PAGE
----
Last edited by DarthRepublican; 09/25/2003 at 07:07 AM.
  6.    #6  
    Originally posted by DarthRepublican
    Or do you really want to configure an IP address for your phone's wireless headset? You could probably do this if Wi-Fi headsets existed, but do you want to?
    Sure, why not? With DHCP it is even done automatically.

    You could probably do all this with Wi-Fi as well but would you want to? Setting up Wi-Fi devices will always have an inherent complexity which theoretically, Bluetooth devices won't once the technology matures.
    Using Wi-Fi will also become more easy in the future, it is even easy now, after all I set up a WLAN home network without any problems. Public WLAN networks are already very popular, at least here in Switzerland, where you can surf the internet wirelessly at a very high speed for about US$ 50 per month (unlimited data). Since most laptops and also other devices will have WLAN anyway, I think bluetooth will become obsolete, at least I hope so, because then I would not need bluetooth AND WLAN.
    I don't see people selling Wi-Fi headsets for phones any time soon.
    Probably not, but it would be a useful thing to have because you can replace bluetooth with WLAN, but not opposite.
  7. KKenna's Avatar
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    #7  
    And what device will be the DHCP server on your PAN (Personal Area Network) ? The technologies have only the "wireless" in common. They are designed to do completely different things. Bluetooth was designed as a topology to interconnect a few peripheral devices. Sorta to replace all the wires that go between your PC, handheld, keyboard, mouse, headset... Wi-Fi (more commponly know as 802.11a/b/g), was designed to replace the wiring used in creating traditional LAN (or Local Area Networks). You would never use one in place of the other. Each have their mission. Yes, I can get a Wi-Fi card to connect me to my ethernet LAN, and there are several devices to allow you to use Bluetooth to connect you to an ethernet LAN as well, but the difference is that you still have an underlying 802.11 LAN in place. Your whole network is not Bluetooth. Only the wire that connects you to the LAN has been replaced.

    Bluetooth's problem is that the industry heavyweights can't seem to arrive at a standard. If they had done this years ago as promised, you would see a Bluethoth chip in gust about everything that uses electricity and requires an interface.
  8.    #8  
    Originally posted by KKenna
    And what device will be the DHCP server on your PAN (Personal Area Network) ? The technologies have only the "wireless" in common. They are designed to do completely different things. Bluetooth was designed as a topology to interconnect a few peripheral devices. Sorta to replace all the wires that go between your PC, handheld, keyboard, mouse, headset... Wi-Fi (more commponly know as 802.11a/b/g), was designed to replace the wiring used in creating traditional LAN (or Local Area Networks). You would never use one in place of the other. Each have their mission. Yes, I can get a Wi-Fi card to connect me to my ethernet LAN, and there are several devices to allow you to use Bluetooth to connect you to an ethernet LAN as well, but the difference is that you still have an underlying 802.11 LAN in place. Your whole network is not Bluetooth. Only the wire that connects you to the LAN has been replaced.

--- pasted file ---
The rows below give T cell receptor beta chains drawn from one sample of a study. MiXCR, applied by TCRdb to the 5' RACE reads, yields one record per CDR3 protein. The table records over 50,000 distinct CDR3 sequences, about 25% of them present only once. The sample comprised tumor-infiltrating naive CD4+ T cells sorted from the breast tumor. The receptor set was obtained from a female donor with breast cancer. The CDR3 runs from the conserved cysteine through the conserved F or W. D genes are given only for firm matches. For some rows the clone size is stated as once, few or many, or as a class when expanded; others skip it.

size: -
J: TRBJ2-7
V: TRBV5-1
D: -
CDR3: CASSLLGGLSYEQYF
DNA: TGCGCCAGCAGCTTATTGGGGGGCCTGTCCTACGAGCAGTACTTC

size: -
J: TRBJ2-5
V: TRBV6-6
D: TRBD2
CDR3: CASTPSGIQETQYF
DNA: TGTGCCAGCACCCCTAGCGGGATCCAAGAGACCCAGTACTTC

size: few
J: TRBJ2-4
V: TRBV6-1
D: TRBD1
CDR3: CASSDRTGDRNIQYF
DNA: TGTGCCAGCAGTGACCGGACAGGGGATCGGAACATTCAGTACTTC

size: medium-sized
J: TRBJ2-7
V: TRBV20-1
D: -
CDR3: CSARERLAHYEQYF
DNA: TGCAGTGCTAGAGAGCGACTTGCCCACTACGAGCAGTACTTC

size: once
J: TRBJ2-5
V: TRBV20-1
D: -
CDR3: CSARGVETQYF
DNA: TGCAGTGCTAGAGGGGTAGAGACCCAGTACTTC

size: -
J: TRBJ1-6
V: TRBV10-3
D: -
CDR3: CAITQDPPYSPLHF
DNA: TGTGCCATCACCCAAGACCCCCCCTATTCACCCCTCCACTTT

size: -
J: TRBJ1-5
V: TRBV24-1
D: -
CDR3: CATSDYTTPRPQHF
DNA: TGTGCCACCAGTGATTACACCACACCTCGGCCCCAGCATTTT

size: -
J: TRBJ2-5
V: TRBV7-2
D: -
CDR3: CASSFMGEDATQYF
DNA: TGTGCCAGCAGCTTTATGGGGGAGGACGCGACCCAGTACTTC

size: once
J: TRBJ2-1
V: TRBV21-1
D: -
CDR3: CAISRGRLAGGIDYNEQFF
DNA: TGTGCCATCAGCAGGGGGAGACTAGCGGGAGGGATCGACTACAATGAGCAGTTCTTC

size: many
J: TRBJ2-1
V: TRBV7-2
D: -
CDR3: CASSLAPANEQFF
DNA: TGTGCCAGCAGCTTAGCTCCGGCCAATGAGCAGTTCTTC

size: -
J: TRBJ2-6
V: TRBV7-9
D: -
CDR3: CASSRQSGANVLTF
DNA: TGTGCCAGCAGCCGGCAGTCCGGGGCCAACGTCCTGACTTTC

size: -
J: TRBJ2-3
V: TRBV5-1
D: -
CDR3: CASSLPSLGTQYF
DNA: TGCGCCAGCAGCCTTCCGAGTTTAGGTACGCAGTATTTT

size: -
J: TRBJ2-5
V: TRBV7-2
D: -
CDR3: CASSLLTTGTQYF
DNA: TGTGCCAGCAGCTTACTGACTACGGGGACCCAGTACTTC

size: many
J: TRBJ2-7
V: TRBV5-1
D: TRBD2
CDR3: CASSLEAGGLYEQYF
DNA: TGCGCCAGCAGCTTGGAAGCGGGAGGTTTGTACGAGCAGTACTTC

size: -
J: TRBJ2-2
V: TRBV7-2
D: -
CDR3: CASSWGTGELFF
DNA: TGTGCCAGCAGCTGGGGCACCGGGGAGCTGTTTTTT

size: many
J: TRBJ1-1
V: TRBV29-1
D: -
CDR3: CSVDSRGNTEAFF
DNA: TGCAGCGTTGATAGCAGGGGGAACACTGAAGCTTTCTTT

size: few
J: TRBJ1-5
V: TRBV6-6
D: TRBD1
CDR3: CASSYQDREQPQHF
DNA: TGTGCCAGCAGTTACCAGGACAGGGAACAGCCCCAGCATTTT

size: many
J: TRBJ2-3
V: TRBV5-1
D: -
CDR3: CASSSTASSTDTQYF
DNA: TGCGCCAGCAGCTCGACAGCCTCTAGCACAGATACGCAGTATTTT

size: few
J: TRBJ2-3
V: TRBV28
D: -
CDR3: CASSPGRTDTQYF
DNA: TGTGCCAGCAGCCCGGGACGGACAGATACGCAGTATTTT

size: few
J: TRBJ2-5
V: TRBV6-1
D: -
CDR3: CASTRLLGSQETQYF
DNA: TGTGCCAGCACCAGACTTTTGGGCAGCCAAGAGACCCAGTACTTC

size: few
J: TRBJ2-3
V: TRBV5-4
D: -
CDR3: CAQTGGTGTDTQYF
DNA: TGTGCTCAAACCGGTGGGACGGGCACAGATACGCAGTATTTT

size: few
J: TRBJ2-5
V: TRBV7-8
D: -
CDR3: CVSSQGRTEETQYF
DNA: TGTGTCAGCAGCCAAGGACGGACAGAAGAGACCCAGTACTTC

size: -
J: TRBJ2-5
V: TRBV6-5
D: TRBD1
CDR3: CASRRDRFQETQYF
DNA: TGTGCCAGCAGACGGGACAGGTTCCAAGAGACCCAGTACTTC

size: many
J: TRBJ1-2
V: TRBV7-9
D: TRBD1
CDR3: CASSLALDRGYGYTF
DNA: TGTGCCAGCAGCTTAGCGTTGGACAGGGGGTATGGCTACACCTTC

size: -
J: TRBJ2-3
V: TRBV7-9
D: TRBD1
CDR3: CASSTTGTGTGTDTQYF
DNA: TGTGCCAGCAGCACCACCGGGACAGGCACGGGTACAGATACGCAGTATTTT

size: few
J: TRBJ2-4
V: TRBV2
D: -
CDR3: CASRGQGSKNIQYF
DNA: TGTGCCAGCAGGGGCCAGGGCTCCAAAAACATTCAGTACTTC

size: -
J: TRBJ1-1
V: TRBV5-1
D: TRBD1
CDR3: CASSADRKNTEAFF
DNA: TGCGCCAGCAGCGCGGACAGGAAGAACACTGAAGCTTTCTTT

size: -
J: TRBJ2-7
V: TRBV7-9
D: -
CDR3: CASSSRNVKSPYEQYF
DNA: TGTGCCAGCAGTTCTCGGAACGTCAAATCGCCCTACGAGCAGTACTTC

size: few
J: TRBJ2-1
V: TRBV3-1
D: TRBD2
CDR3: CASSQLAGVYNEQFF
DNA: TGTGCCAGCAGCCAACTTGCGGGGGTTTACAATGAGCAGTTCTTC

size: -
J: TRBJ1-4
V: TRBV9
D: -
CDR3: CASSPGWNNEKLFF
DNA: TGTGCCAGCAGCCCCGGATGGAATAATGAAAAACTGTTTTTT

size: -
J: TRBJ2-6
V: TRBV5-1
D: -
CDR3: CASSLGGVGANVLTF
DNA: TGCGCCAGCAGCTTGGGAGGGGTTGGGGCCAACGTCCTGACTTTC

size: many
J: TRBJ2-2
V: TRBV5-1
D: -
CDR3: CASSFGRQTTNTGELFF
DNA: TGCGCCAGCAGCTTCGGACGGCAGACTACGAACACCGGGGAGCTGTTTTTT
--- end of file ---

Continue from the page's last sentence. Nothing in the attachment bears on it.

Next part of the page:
Bluetooth's problem is that the industry heavyweights can't seem to arrive at a standard. If they had done this years ago as promised, you would see a Bluethoth chip in gust about everything that uses electricity and requires an interface.
    I guess the problem of giving an IP address to e.g. a headset can be solved. It would just be a sort of a private network in a public one. I still cannot see why WLAN should not make bluetooth obsolete. I can e.g. easily make USB obsolete for my printers, modems, etc. by using ethernet connections instead. Why should that not work for e.g. headsets? I am also quite sure that before long also the stereo, the DVD recorder (including hard drive) for the TV and the home cinema system will communicate with the desktop via WLAN.
  9. #9  
    The power of 802.11 works against you in a couple of ways - first off, the increased radio range requires more power, thus your charge goes away faster. The other problem is that you're going to be more prone to interference from other WiFi devices (and other 2.4Ghz equipment)

    There's also the security issue - wouldn't it kind of stink to have to worry about anyone within a 200m radius chipping away at whatever protection mechanisms you might have in place? 5m is a much more manageable distance.

    The vision of BT is pretty cool. No more wires for all the little devices you might want to have talking to one another. The reality isn't there yet.
    -Jim
    PS: Who would want to set up the infrastructure to assign private IPs to a smattering of devices? Who renumbers if you want to tap into a pal's device? Not everyone aspires to be a network admin!